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Copper Falls Again, Poised for Steep Weekly Loss

May 31, 2019 at 15:25 by Andrew Moran

Copper futures are tumbling at the end of the holiday-shortened trading week, poised for a significant weekly loss. Although the industrial metal is flat on the year, copper prices have been plummeting since the start of the second quarter. What is driving the downward direction of the copper market? It is all about trade, weakening sentiment, and a stronger US dollar.

July copper futures fell $0.01, or 0.4%, to $2.6425 per pound at 14:25 GMT on Friday on the Comex division of the New York Mercantile Exchange. The red metal is on track for a weekly slide of 1.5%, adding to its three-month slump of 10%. But thanks to its strong start to 2019, it is flat year-to-date.

The US-China trade war has not only escalated, but negotiations appear to have halted. So far, there have yet to be announcements of new talks between Washington and Beijing, spurring fears that the trade spat could potentially linger into summer and possibly into the holiday season. Things have also deteriorated on US sanctions that could push Huawei Technologies out of the global market – the US has apparently tried to encourage Canada to drop Huawei from its coming 5G network.

Ultimately, all the signs point to the trade war heading in the wrong direction.

Recent developments have hurt the greenback as the US dollar slipped 0.2% to 97.95. Despite the drop, the dollar is still headed for a weekly gain of 0.35% and the currency is up nearly 2% YTD. A weaker buck is good for dollar-denominated commodities because it makes it cheaper for foreign investors to buy.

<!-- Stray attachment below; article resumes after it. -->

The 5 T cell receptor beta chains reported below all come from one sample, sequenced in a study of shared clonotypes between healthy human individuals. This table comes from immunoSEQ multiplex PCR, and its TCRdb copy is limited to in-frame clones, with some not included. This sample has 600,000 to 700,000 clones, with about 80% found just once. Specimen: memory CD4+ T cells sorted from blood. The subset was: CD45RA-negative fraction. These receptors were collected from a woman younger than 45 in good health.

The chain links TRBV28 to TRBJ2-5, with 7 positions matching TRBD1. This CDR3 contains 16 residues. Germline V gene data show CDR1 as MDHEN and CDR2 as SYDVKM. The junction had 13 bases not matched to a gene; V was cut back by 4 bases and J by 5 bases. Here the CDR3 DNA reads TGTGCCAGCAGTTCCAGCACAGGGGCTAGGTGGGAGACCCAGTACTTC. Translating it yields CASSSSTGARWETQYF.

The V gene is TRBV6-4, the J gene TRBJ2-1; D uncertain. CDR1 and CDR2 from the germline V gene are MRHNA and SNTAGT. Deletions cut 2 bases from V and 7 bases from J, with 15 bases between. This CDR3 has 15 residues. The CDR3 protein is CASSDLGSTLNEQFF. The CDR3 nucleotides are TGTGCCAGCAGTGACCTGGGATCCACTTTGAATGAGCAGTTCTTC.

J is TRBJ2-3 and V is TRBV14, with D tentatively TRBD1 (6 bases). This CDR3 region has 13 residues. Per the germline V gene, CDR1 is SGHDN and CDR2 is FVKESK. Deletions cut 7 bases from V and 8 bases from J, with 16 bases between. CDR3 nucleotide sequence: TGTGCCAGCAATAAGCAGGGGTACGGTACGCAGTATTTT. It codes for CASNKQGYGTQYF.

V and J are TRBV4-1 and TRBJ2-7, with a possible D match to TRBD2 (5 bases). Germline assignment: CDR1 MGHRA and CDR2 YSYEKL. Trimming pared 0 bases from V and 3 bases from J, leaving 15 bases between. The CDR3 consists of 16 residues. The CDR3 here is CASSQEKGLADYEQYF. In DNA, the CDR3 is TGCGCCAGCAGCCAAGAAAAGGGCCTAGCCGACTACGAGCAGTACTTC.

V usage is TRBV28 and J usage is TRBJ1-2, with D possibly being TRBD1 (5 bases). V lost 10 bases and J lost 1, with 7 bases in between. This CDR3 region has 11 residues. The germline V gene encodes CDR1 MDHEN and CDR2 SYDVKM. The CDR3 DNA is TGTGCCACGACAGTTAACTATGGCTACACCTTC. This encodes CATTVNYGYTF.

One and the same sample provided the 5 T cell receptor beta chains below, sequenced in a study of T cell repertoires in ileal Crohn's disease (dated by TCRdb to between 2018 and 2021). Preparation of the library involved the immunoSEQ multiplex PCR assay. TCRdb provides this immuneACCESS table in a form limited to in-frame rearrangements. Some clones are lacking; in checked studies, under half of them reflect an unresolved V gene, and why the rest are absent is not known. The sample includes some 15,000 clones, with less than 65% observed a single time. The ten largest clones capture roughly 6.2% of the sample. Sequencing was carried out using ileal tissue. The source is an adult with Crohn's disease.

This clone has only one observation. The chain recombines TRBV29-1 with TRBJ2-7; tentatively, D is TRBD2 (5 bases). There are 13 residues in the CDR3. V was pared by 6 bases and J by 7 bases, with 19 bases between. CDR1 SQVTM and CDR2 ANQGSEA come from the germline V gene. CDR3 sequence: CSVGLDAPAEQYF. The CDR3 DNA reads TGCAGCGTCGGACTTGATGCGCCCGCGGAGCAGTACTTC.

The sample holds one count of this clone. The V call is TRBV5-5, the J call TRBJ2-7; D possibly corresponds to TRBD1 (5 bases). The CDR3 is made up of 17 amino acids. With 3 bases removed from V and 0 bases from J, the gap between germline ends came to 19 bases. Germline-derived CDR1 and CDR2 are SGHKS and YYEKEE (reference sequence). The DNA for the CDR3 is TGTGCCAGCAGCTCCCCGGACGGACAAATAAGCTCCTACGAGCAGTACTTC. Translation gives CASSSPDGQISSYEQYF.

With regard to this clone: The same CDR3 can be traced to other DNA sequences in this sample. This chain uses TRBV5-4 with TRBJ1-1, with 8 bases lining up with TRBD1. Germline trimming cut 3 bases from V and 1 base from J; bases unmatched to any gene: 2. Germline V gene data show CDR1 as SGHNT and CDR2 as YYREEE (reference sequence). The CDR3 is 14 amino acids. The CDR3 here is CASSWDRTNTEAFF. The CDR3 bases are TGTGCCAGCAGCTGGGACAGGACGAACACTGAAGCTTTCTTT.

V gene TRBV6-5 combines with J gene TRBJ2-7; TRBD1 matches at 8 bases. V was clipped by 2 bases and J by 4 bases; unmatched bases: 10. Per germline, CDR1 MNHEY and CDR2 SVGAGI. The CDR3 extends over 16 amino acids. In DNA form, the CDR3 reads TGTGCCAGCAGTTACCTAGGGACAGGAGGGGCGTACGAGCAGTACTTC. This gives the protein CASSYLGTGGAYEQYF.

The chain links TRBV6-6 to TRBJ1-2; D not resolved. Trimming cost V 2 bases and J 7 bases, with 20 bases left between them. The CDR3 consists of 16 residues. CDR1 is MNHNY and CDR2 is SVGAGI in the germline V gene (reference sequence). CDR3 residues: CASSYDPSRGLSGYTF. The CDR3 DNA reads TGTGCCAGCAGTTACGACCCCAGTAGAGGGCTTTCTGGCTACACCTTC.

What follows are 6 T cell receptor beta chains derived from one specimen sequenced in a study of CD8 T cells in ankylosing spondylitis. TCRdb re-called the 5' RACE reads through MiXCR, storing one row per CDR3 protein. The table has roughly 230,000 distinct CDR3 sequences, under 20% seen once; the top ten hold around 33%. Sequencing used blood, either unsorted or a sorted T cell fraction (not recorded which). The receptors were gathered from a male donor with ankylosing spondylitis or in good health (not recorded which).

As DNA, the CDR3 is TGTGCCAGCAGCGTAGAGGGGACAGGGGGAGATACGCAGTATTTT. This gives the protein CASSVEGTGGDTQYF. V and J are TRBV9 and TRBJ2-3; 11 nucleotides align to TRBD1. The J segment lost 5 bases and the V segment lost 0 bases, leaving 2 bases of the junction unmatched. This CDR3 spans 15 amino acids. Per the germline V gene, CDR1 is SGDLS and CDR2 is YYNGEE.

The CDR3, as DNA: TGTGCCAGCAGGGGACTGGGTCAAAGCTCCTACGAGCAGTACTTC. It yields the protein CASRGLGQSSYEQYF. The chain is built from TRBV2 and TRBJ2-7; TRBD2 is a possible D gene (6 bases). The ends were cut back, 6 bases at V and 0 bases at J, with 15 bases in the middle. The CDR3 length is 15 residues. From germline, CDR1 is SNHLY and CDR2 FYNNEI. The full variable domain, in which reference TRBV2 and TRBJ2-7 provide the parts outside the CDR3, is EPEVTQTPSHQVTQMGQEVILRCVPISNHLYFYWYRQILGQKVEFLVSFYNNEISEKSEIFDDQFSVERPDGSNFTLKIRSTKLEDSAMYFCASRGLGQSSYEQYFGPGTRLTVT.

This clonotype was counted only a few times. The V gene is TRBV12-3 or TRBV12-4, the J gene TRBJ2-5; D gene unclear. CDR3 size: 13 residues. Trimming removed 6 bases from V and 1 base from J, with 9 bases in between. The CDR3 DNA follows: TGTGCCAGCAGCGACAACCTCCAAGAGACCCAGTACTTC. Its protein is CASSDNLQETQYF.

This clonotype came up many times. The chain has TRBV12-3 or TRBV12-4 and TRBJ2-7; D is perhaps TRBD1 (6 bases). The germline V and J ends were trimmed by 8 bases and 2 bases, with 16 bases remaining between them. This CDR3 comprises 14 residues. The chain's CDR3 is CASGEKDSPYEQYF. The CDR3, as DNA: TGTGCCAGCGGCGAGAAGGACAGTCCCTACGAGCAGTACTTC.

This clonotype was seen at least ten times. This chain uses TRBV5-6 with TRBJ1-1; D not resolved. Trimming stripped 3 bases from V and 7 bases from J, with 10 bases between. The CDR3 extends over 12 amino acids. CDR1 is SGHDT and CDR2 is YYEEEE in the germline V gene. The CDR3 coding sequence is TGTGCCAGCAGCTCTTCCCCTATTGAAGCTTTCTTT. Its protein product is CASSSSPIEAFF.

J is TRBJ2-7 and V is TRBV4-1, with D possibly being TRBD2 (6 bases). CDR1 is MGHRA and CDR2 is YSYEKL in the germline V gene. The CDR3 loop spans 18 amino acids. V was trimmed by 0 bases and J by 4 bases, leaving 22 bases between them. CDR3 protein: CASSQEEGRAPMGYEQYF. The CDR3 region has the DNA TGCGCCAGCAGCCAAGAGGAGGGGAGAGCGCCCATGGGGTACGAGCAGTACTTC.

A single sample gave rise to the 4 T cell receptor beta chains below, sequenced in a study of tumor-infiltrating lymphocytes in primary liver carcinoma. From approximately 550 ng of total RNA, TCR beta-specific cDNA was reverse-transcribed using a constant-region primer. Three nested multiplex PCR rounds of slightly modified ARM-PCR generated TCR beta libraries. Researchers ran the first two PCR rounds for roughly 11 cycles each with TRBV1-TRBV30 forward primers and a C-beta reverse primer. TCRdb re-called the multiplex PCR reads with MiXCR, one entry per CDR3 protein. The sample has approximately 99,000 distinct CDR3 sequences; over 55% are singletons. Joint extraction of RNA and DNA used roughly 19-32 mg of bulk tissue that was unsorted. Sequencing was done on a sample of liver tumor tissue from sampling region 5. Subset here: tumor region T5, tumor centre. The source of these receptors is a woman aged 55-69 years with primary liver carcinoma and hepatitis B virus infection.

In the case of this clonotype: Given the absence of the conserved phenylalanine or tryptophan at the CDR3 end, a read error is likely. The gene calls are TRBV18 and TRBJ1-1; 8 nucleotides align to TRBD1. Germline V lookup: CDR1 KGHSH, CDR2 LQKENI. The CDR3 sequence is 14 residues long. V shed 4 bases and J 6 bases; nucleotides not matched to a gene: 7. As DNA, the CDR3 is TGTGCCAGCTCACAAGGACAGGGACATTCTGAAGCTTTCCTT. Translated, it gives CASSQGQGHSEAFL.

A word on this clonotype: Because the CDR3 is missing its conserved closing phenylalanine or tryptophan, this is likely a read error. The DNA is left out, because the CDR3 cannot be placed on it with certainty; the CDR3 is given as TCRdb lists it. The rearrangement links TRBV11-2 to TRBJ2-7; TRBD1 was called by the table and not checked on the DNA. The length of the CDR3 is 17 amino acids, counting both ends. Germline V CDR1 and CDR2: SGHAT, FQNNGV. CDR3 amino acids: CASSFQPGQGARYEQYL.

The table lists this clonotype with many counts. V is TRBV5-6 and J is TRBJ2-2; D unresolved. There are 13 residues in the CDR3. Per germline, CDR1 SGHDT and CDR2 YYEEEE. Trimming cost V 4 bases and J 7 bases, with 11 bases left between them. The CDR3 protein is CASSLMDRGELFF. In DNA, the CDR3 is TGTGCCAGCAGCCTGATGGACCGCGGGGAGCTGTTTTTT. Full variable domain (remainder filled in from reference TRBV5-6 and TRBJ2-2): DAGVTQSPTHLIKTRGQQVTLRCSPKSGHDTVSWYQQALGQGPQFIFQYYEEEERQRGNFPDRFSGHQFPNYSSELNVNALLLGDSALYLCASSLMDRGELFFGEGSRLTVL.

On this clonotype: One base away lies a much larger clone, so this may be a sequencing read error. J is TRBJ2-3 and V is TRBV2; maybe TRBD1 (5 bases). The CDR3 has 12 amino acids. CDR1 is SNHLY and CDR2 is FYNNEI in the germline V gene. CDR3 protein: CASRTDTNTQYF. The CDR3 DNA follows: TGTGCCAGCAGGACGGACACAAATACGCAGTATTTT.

On the data front, a new Reuters survey found that the copper market is anticipating a deficit of 205,550 tonnes in 2019 and 172,000 tonnes in 2020. Last year, the market deficit was 387,000. Meanwhile, inventories of copper in London Metal Exchange (LME)-approved warehouses have decreased about 20% since May 7. Similarly, stockpiles in warehouses monitored by the Shanghai Futures Exchange (ShFE) have also tumbled 35% since the middle of March.

This comes after Zambia, Africa’s second-biggest copper producers, announced it expects output to 100,000 tonnes this year – production fell 11.3% in the first quarter of 2019.

Because the trade dispute is hurting the world’s second-largest economy, analysts think Beijing might be enhancing its monetary and fiscal easing to generate economic growth. China accounts for half of global demand for copper, so investors paid close attention to the manufacturing Purchasing Managers’ Index (PMI), which clocked in at 49.4 in May, down from 50.1 in the previous month – anything below 50 indicates contraction.

In other metal markets, July gold futures soared $13.20, or 1.02%, to $1,305.60 an ounce. July silver futures advanced $0.07, or 0.5%, to $14.565 per ounce. July platinum futures dipped $1.90, or 0.24%, to $792.20 an ounce. July palladium futures plunged $26.30, or 1.93%, to $1,339.40 per ounce.

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